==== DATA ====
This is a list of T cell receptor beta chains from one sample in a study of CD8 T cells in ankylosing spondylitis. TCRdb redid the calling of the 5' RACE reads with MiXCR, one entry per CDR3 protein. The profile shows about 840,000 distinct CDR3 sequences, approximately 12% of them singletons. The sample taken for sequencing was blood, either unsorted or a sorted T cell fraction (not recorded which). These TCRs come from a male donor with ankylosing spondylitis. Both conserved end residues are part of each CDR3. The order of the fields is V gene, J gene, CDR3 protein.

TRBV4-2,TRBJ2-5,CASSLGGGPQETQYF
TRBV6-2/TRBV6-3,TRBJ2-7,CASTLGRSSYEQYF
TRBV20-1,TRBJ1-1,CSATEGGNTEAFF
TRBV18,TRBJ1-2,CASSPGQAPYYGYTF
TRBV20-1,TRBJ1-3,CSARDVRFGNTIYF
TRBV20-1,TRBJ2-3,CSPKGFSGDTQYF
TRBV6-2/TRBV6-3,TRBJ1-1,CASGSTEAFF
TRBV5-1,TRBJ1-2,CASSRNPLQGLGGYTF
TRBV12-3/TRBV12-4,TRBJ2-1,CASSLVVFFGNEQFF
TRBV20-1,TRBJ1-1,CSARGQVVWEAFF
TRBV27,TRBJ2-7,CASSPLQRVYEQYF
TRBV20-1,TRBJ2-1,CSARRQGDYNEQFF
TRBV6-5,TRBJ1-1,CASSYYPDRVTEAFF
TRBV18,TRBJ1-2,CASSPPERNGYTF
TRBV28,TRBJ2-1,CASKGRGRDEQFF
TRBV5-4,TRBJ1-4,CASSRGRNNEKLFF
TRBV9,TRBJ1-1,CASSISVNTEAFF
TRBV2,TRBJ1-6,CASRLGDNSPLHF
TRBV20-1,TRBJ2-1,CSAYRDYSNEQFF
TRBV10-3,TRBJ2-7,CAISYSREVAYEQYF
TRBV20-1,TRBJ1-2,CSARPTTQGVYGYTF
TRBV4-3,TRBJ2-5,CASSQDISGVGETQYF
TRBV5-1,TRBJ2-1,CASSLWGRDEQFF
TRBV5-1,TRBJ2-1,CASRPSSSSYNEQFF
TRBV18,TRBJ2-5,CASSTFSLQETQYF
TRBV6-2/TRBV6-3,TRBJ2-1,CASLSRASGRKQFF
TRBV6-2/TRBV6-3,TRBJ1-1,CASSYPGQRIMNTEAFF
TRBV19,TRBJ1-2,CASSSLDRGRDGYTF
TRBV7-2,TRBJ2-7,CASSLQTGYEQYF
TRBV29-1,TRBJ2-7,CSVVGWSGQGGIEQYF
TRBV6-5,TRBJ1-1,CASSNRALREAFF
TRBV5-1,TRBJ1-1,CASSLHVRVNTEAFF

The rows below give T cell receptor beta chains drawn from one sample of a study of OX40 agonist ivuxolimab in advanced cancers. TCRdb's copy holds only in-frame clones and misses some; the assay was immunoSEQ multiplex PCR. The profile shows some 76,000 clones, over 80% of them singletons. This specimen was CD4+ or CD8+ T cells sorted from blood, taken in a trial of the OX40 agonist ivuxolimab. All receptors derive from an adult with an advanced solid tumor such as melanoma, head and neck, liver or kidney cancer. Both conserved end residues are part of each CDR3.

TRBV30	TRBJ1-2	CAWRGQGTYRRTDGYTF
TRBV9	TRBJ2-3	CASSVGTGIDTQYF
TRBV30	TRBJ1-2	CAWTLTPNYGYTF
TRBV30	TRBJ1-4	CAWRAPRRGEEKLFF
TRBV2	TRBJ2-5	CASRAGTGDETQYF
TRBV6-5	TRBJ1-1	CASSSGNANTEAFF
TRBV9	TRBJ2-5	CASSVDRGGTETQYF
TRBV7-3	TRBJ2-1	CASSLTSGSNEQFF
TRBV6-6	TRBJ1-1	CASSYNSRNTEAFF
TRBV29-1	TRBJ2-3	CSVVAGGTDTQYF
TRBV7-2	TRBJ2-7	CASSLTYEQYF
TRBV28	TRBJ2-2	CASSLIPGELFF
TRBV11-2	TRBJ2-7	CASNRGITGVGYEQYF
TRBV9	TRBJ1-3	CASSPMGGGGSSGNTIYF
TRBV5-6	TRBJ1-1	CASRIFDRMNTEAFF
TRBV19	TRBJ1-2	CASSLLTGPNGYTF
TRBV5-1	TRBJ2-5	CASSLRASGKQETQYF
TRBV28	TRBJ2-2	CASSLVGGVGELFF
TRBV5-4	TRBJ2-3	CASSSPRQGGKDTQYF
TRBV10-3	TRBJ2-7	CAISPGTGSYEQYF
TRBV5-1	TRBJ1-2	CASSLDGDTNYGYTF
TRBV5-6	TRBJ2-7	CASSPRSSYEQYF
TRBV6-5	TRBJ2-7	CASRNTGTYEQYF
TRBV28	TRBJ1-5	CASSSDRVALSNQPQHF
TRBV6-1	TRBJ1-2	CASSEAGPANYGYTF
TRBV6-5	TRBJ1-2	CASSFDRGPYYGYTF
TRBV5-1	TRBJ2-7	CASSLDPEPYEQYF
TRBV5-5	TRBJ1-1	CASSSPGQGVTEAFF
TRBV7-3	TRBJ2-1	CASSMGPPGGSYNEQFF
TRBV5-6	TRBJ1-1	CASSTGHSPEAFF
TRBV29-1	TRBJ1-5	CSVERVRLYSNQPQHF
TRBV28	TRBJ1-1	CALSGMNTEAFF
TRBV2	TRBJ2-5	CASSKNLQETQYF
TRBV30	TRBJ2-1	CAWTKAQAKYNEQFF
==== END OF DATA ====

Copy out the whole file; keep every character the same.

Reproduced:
This is a list of T cell receptor beta chains from one sample in a study of CD8 T cells in ankylosing spondylitis. TCRdb redid the calling of the 5' RACE reads with MiXCR, one entry per CDR3 protein. The profile shows about 840,000 distinct CDR3 sequences, approximately 12% of them singletons. The sample taken for sequencing was blood, either unsorted or a sorted T cell fraction (not recorded which). These TCRs come from a male donor with ankylosing spondylitis. Both conserved end residues are part of each CDR3. The order of the fields is V gene, J gene, CDR3 protein.

TRBV4-2,TRBJ2-5,CASSLGGGPQETQYF
TRBV6-2/TRBV6-3,TRBJ2-7,CASTLGRSSYEQYF
TRBV20-1,TRBJ1-1,CSATEGGNTEAFF
TRBV18,TRBJ1-2,CASSPGQAPYYGYTF
TRBV20-1,TRBJ1-3,CSARDVRFGNTIYF
TRBV20-1,TRBJ2-3,CSPKGFSGDTQYF
TRBV6-2/TRBV6-3,TRBJ1-1,CASGSTEAFF
TRBV5-1,TRBJ1-2,CASSRNPLQGLGGYTF
TRBV12-3/TRBV12-4,TRBJ2-1,CASSLVVFFGNEQFF
TRBV20-1,TRBJ1-1,CSARGQVVWEAFF
TRBV27,TRBJ2-7,CASSPLQRVYEQYF
TRBV20-1,TRBJ2-1,CSARRQGDYNEQFF
TRBV6-5,TRBJ1-1,CASSYYPDRVTEAFF
TRBV18,TRBJ1-2,CASSPPERNGYTF
TRBV28,TRBJ2-1,CASKGRGRDEQFF
TRBV5-4,TRBJ1-4,CASSRGRNNEKLFF
TRBV9,TRBJ1-1,CASSISVNTEAFF
TRBV2,TRBJ1-6,CASRLGDNSPLHF
TRBV20-1,TRBJ2-1,CSAYRDYSNEQFF
TRBV10-3,TRBJ2-7,CAISYSREVAYEQYF
TRBV20-1,TRBJ1-2,CSARPTTQGVYGYTF
TRBV4-3,TRBJ2-5,CASSQDISGVGETQYF
TRBV5-1,TRBJ2-1,CASSLWGRDEQFF
TRBV5-1,TRBJ2-1,CASRPSSSSYNEQFF
TRBV18,TRBJ2-5,CASSTFSLQETQYF
TRBV6-2/TRBV6-3,TRBJ2-1,CASLSRASGRKQFF
TRBV6-2/TRBV6-3,TRBJ1-1,CASSYPGQRIMNTEAFF
TRBV19,TRBJ1-2,CASSSLDRGRDGYTF
TRBV7-2,TRBJ2-7,CASSLQTGYEQYF
TRBV29-1,TRBJ2-7,CSVVGWSGQGGIEQYF
TRBV6-5,TRBJ1-1,CASSNRALREAFF
TRBV5-1,TRBJ1-1,CASSLHVRVNTEAFF

The rows below give T cell receptor beta chains drawn from one sample of a study of OX40 agonist ivuxolimab in advanced cancers. TCRdb's copy holds only in-frame clones and misses some; the assay was immunoSEQ multiplex PCR. The profile shows some 76,000 clones, over 80% of them singletons. This specimen was CD4+ or CD8+ T cells sorted from blood, taken in a trial of the OX40 agonist ivuxolimab. All receptors derive from an adult with an advanced solid tumor such as melanoma, head and neck, liver or kidney cancer. Both conserved end residues are part of each CDR3.

TRBV30	TRBJ1-2	CAWRGQGTYRRTDGYTF
TRBV9	TRBJ2-3	CASSVGTGIDTQYF
TRBV30	TRBJ1-2	CAWTLTPNYGYTF
TRBV30	TRBJ1-4	CAWRAPRRGEEKLFF
TRBV2	TRBJ2-5	CASRAGTGDETQYF
TRBV6-5	TRBJ1-1	CASSSGNANTEAFF
TRBV9	TRBJ2-5	CASSVDRGGTETQYF
TRBV7-3	TRBJ2-1	CASSLTSGSNEQFF
TRBV6-6	TRBJ1-1	CASSYNSRNTEAFF
TRBV29-1	TRBJ2-3	CSVVAGGTDTQYF
TRBV7-2	TRBJ2-7	CASSLTYEQYF
TRBV28	TRBJ2-2	CASSLIPGELFF
TRBV11-2	TRBJ2-7	CASNRGITGVGYEQYF
TRBV9	TRBJ1-3	CASSPMGGGGSSGNTIYF
TRBV5-6	TRBJ1-1	CASRIFDRMNTEAFF
TRBV19	TRBJ1-2	CASSLLTGPNGYTF
TRBV5-1	TRBJ2-5	CASSLRASGKQETQYF
TRBV28	TRBJ2-2	CASSLVGGVGELFF
TRBV5-4	TRBJ2-3	CASSSPRQGGKDTQYF
TRBV10-3	TRBJ2-7	CAISPGTGSYEQYF
TRBV5-1	TRBJ1-2	CASSLDGDTNYGYTF
TRBV5-6	TRBJ2-7	CASSPRSSYEQYF
TRBV6-5	TRBJ2-7	CASRNTGTYEQYF
TRBV28	TRBJ1-5	CASSSDRVALSNQPQHF
TRBV6-1	TRBJ1-2	CASSEAGPANYGYTF
TRBV6-5	TRBJ1-2	CASSFDRGPYYGYTF
TRBV5-1	TRBJ2-7	CASSLDPEPYEQYF
TRBV5-5	TRBJ1-1	CASSSPGQGVTEAFF
TRBV7-3	TRBJ2-1	CASSMGPPGGSYNEQFF
TRBV5-6	TRBJ1-1	CASSTGHSPEAFF
TRBV29-1	TRBJ1-5	CSVERVRLYSNQPQHF
TRBV28	TRBJ1-1	CALSGMNTEAFF
TRBV2	TRBJ2-5	CASSKNLQETQYF
TRBV30	TRBJ2-1	CAWTKAQAKYNEQFF